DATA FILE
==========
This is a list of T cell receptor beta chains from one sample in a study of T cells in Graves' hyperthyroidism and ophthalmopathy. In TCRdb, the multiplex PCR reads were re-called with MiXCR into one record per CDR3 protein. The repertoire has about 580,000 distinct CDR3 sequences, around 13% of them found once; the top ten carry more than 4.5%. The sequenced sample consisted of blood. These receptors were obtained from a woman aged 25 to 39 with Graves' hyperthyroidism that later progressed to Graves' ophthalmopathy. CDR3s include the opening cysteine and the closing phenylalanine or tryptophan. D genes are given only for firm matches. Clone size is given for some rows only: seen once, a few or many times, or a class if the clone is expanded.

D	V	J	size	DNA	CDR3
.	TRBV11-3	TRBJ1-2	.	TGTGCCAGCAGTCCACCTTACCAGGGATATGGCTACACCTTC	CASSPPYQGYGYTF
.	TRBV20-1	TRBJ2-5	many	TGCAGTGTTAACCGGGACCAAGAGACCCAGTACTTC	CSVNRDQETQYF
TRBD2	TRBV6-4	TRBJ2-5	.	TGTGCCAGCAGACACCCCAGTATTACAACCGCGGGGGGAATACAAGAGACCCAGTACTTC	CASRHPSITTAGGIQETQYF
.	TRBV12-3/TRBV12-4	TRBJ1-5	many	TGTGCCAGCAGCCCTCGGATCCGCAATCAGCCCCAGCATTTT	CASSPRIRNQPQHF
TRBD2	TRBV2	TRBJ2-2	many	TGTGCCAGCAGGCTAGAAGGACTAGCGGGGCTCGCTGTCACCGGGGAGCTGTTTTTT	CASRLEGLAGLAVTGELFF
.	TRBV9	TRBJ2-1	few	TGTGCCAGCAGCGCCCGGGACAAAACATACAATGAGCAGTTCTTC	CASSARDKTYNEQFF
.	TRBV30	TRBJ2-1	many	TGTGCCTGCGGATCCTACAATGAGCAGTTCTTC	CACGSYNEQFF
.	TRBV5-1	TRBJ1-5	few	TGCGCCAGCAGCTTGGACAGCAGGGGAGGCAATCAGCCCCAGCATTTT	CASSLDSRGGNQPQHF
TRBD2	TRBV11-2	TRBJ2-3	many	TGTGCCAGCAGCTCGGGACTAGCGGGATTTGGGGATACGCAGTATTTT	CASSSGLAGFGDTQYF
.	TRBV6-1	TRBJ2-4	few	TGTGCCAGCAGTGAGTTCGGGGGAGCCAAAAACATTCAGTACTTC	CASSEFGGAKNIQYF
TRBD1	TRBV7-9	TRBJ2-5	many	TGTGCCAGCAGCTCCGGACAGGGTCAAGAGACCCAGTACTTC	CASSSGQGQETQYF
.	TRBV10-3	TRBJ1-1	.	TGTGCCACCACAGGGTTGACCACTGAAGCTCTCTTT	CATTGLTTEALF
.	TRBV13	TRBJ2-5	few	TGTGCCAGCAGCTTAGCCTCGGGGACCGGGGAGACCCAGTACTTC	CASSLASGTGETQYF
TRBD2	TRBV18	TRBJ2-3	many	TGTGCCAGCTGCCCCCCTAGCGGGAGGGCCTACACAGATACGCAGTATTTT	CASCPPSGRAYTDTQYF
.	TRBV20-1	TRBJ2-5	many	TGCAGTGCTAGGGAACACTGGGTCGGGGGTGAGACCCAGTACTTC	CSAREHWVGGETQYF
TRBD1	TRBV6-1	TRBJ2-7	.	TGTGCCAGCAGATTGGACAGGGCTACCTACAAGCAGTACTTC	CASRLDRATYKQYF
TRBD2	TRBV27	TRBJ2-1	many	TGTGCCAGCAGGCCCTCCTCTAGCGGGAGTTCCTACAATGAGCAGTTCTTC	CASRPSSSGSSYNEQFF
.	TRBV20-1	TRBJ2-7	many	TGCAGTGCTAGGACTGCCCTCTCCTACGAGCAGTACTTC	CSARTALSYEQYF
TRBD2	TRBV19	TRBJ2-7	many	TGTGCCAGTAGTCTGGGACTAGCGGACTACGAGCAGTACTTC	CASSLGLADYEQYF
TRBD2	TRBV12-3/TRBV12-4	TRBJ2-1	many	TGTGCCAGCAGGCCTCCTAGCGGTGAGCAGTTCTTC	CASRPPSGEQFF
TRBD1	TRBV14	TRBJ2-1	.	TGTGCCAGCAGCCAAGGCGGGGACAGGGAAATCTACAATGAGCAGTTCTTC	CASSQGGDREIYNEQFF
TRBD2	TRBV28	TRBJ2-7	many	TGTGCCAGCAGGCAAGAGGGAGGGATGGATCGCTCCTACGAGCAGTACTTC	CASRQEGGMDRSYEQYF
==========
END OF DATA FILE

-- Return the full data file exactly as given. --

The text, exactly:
This is a list of T cell receptor beta chains from one sample in a study of T cells in Graves' hyperthyroidism and ophthalmopathy. In TCRdb, the multiplex PCR reads were re-called with MiXCR into one record per CDR3 protein. The repertoire has about 580,000 distinct CDR3 sequences, around 13% of them found once; the top ten carry more than 4.5%. The sequenced sample consisted of blood. These receptors were obtained from a woman aged 25 to 39 with Graves' hyperthyroidism that later progressed to Graves' ophthalmopathy. CDR3s include the opening cysteine and the closing phenylalanine or tryptophan. D genes are given only for firm matches. Clone size is given for some rows only: seen once, a few or many times, or a class if the clone is expanded.

D	V	J	size	DNA	CDR3
.	TRBV11-3	TRBJ1-2	.	TGTGCCAGCAGTCCACCTTACCAGGGATATGGCTACACCTTC	CASSPPYQGYGYTF
.	TRBV20-1	TRBJ2-5	many	TGCAGTGTTAACCGGGACCAAGAGACCCAGTACTTC	CSVNRDQETQYF
TRBD2	TRBV6-4	TRBJ2-5	.	TGTGCCAGCAGACACCCCAGTATTACAACCGCGGGGGGAATACAAGAGACCCAGTACTTC	CASRHPSITTAGGIQETQYF
.	TRBV12-3/TRBV12-4	TRBJ1-5	many	TGTGCCAGCAGCCCTCGGATCCGCAATCAGCCCCAGCATTTT	CASSPRIRNQPQHF
TRBD2	TRBV2	TRBJ2-2	many	TGTGCCAGCAGGCTAGAAGGACTAGCGGGGCTCGCTGTCACCGGGGAGCTGTTTTTT	CASRLEGLAGLAVTGELFF
.	TRBV9	TRBJ2-1	few	TGTGCCAGCAGCGCCCGGGACAAAACATACAATGAGCAGTTCTTC	CASSARDKTYNEQFF
.	TRBV30	TRBJ2-1	many	TGTGCCTGCGGATCCTACAATGAGCAGTTCTTC	CACGSYNEQFF
.	TRBV5-1	TRBJ1-5	few	TGCGCCAGCAGCTTGGACAGCAGGGGAGGCAATCAGCCCCAGCATTTT	CASSLDSRGGNQPQHF
TRBD2	TRBV11-2	TRBJ2-3	many	TGTGCCAGCAGCTCGGGACTAGCGGGATTTGGGGATACGCAGTATTTT	CASSSGLAGFGDTQYF
.	TRBV6-1	TRBJ2-4	few	TGTGCCAGCAGTGAGTTCGGGGGAGCCAAAAACATTCAGTACTTC	CASSEFGGAKNIQYF
TRBD1	TRBV7-9	TRBJ2-5	many	TGTGCCAGCAGCTCCGGACAGGGTCAAGAGACCCAGTACTTC	CASSSGQGQETQYF
.	TRBV10-3	TRBJ1-1	.	TGTGCCACCACAGGGTTGACCACTGAAGCTCTCTTT	CATTGLTTEALF
.	TRBV13	TRBJ2-5	few	TGTGCCAGCAGCTTAGCCTCGGGGACCGGGGAGACCCAGTACTTC	CASSLASGTGETQYF
TRBD2	TRBV18	TRBJ2-3	many	TGTGCCAGCTGCCCCCCTAGCGGGAGGGCCTACACAGATACGCAGTATTTT	CASCPPSGRAYTDTQYF
.	TRBV20-1	TRBJ2-5	many	TGCAGTGCTAGGGAACACTGGGTCGGGGGTGAGACCCAGTACTTC	CSAREHWVGGETQYF
TRBD1	TRBV6-1	TRBJ2-7	.	TGTGCCAGCAGATTGGACAGGGCTACCTACAAGCAGTACTTC	CASRLDRATYKQYF
TRBD2	TRBV27	TRBJ2-1	many	TGTGCCAGCAGGCCCTCCTCTAGCGGGAGTTCCTACAATGAGCAGTTCTTC	CASRPSSSGSSYNEQFF
.	TRBV20-1	TRBJ2-7	many	TGCAGTGCTAGGACTGCCCTCTCCTACGAGCAGTACTTC	CSARTALSYEQYF
TRBD2	TRBV19	TRBJ2-7	many	TGTGCCAGTAGTCTGGGACTAGCGGACTACGAGCAGTACTTC	CASSLGLADYEQYF
TRBD2	TRBV12-3/TRBV12-4	TRBJ2-1	many	TGTGCCAGCAGGCCTCCTAGCGGTGAGCAGTTCTTC	CASRPPSGEQFF
TRBD1	TRBV14	TRBJ2-1	.	TGTGCCAGCAGCCAAGGCGGGGACAGGGAAATCTACAATGAGCAGTTCTTC	CASSQGGDREIYNEQFF
TRBD2	TRBV28	TRBJ2-7	many	TGTGCCAGCAGGCAAGAGGGAGGGATGGATCGCTCCTACGAGCAGTACTTC	CASRQEGGMDRSYEQYF